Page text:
So I was particularly disconcerted to reach page 80 of Pankaj Mishra’s Age of Anger and realise that I didn’t really know what it was about. The prologue starts with a recap of the tyrannical career of the Italian poet Gabriele D’Annunzio, namechecks The Communist Manifesto, describes how Europeans were enthralled by Napoleon’s “quasi-autistic machismo”, links this to the “great euphoria” experienced in 1914, mentions that Eugene Onegin “wears a tony ‘Bolívar’ hat”, then dwells on Rimbaud’s belief that not washing made him a better writer, before returning to D’Annunzio to conclude that his life “crystallised many themes of our own global ferment as well as those of his spiritually agitated epoch”.

Psychologists have demonstrated that the maximum number of things that a human can hold in their brain is about seven. The prologue is titled “Forgotten Conjunctures”. I might know why they have been forgotten.

Two pages later, Mishra is at it again. How’s this for a paragraph?

After all, Maxim Gorky, the Bolshevik, Muhammad Iqbal, the poet-advocate of “pure” Islam, Martin Buber, the exponent of the “New Jew”, and Lu Xun, the campaigner for a “New Life” in China, as well as D’Annunzio, were all devotees of Nietzsche. Asian anti-imperialists and American robber barons borrowed equally eagerly from the 19th-century polymath Herbert Spencer, the first truly global thinker – who, after reading Darwin, coined the term “survival of the fittest”. Hitler revered Atatürk (literally “the father of the Turks”) as his guru; Lenin and Gramsci were keen on Taylorism, or “Americanism”; American New Dealers later borrowed from Mussolini’s “corporatism”.

This continues throughout. The dizzying whirl of names began to remind me of Wendy Cope’s “Waste Land Limericks”: “No water. Dry rocks and dry throats/Then thunder, a shower of quotes/From the Sanskrit and Dante./Da. Damyata. Shantih./I hope you’ll make sense of the notes.”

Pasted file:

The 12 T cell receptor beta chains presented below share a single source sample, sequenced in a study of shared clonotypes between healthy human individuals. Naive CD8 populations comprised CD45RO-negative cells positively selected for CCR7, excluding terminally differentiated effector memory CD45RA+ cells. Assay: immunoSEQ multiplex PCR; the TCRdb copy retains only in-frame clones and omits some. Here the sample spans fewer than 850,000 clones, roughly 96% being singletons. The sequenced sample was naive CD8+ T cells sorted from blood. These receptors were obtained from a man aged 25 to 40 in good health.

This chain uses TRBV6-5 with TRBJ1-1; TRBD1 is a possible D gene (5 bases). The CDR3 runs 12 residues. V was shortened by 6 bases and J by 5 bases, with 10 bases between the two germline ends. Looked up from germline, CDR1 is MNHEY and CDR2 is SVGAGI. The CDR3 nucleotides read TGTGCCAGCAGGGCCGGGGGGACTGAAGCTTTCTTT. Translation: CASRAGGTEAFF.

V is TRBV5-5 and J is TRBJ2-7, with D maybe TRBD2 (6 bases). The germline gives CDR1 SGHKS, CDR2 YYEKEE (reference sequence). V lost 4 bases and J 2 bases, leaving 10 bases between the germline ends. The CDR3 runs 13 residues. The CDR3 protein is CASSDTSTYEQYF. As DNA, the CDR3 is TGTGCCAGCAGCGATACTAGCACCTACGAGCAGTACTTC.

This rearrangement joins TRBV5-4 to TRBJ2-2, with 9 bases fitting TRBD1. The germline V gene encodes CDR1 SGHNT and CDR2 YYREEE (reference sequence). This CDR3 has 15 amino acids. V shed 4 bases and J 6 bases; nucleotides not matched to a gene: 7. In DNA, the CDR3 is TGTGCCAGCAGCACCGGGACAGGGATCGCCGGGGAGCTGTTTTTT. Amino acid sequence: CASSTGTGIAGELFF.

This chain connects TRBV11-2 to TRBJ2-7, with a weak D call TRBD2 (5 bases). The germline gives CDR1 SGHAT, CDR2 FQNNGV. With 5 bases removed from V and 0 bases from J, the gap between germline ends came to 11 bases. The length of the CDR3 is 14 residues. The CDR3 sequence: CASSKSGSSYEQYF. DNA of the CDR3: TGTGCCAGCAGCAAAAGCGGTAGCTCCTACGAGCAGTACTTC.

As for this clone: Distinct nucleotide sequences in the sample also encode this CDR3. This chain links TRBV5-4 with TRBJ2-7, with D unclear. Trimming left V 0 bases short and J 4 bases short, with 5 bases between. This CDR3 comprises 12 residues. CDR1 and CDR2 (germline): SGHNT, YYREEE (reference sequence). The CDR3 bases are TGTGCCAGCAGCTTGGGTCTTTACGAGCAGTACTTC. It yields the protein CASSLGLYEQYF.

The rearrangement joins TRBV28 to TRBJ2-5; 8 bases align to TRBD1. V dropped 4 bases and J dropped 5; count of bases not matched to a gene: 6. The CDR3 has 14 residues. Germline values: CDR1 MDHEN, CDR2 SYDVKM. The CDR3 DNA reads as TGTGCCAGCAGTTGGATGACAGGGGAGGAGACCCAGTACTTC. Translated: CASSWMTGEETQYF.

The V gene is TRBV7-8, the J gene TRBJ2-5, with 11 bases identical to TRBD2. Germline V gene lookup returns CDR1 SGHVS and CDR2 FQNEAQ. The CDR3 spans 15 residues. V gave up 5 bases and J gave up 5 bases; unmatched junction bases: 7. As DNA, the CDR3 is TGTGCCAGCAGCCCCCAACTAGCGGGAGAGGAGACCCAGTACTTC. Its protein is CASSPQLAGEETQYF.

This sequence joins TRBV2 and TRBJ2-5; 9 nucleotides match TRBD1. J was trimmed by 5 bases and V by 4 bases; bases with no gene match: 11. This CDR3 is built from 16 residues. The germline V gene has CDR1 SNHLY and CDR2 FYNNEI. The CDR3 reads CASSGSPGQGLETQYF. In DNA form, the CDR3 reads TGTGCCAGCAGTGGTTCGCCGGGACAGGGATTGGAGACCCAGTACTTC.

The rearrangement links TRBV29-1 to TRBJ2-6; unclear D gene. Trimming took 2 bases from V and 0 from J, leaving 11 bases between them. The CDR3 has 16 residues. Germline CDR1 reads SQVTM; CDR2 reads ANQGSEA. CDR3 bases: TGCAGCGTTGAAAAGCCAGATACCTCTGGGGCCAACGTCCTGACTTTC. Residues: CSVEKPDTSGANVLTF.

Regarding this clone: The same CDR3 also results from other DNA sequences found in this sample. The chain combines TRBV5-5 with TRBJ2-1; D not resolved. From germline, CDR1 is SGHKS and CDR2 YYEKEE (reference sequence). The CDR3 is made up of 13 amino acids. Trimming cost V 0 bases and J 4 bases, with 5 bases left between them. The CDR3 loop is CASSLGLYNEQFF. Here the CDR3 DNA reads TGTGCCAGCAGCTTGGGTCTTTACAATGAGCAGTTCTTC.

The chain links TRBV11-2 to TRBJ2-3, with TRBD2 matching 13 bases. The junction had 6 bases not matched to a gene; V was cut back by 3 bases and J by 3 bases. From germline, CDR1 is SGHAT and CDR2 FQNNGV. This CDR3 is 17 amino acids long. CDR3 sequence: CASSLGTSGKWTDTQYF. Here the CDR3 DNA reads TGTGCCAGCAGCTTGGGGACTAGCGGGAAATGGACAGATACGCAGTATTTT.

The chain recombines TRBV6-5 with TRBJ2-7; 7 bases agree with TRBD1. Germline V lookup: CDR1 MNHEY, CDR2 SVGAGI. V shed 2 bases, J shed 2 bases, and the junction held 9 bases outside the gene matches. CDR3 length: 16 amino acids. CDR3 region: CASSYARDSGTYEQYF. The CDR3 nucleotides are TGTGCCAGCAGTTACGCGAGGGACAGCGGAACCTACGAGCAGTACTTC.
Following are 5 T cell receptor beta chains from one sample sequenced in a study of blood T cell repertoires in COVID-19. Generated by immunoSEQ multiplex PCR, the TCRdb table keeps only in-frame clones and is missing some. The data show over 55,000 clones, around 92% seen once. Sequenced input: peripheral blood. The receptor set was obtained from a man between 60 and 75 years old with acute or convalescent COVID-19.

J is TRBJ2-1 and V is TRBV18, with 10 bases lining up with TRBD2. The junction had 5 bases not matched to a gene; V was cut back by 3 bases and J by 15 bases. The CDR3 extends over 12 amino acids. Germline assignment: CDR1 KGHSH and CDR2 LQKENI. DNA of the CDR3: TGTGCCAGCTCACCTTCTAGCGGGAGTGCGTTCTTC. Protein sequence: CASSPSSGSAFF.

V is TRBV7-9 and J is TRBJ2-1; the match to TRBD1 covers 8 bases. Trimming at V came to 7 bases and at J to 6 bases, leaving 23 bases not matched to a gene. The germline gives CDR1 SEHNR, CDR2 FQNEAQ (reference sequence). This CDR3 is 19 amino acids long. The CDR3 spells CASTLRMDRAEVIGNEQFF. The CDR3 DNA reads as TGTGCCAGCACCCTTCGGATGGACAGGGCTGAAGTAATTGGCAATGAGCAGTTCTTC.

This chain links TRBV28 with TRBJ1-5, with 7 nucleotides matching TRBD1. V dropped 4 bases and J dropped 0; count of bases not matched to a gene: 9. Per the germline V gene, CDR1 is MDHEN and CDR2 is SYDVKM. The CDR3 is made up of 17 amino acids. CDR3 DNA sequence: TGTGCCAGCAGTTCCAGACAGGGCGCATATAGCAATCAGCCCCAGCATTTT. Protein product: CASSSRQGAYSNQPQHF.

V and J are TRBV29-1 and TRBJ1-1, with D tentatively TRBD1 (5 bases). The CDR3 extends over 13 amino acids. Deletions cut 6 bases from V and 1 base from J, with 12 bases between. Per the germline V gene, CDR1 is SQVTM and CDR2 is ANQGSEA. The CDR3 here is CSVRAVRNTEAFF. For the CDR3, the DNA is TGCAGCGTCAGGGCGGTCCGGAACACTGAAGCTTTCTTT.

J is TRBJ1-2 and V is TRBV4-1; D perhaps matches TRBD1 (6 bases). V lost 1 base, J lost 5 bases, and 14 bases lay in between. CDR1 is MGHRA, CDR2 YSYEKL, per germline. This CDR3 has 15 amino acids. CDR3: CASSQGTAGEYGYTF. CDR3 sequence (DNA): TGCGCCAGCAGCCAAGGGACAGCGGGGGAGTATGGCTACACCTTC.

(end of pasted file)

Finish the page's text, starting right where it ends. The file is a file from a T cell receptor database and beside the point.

The trouble comes because Mishra has set himself an enormous subject: explaining why the modern world, from London to Mumbai and Mosul, is like it is. But the risk of writing about everything is that one can end up writing about nothing. (Hang on, I think I might be echoing someone here. Perhaps this prose style is contagious. As Nietzsche probably wrote.) Too often, the sheer mass of Mishra’s reading list obscures the narrative connective tissue that should make sense of his disparate examples.

By the halfway point, wondering if I was just too thick to understand it, I did something I don’t normally do and read some other reviews. One recorded approvingly that Mishra’s “vision is . . . resistant to categorisation”. That feels like Reviewer Code to me.

His central thesis is that the current “age of anger” – demonstrated by the rise of Islamic State and right-wing nationalism across Europe and the US – is best understood by looking at the 18th century. Mishra invokes the concept of “ressentiment”, or projecting resentment on to an external enemy; and the emergence of the “clash of civilisations” narrative, once used to justify imperialism (“We’re bringing order to the natives”) and now used to turn Islamic extremism from a political challenge into an existential threat to the West.

It is on the latter subject that Mishra is most readable. He grew up in “semi-rural India” and now lives between London and Shimla; his prose hums with energy when he feels that he is writing against a dominant paradigm. His skirmish with Niall Ferguson over the latter’s Civilisation: the West and the Rest in the London Review of Books in 2011 was highly enjoyable, and there are echoes of that fire here. For centuries, the West has presumed to impose a narrative on the developing world. Some of its current anxiety and its flirtation with white nationalism springs from the other half of the globe talking back.

On the subject of half of us getting a raw deal, this is unequivocally a history of men. We read about Flaubert and Baudelaire “spinning dreams of virility”, Gorky’s attachment to the idea of a “New Man” and the cultural anxieties of (male) terrorists. Poor Madame de Staël sometimes seems like the only woman who ever wrote a book.

And yet, in a book devoted to unpicking hidden connections, the role of masculinity in rage and violence is merely noted again and again without being explored. “Many intelligent young men . . . were breaking their heads against the prison walls of their societies” in the 19th century, we learn. Might it not be interesting to ask whether their mothers, sisters and daughters were doing the same? And if not, why?

Mishra ends with the present, an atomised, alienated world of social media and Kim Kardashian. Isis, we are told, “offers a postmodern collage rather than a coherent doctrine”. That is also a good description of this book. 

Helen Lewis is deputy editor of the New Statesman. She has presented BBC Radio 4’s Week in Westminster and is a regular panellist on BBC1’s Sunday Politics.

This article first appeared in the 19 January 2017 issue of the New Statesman, The Trump era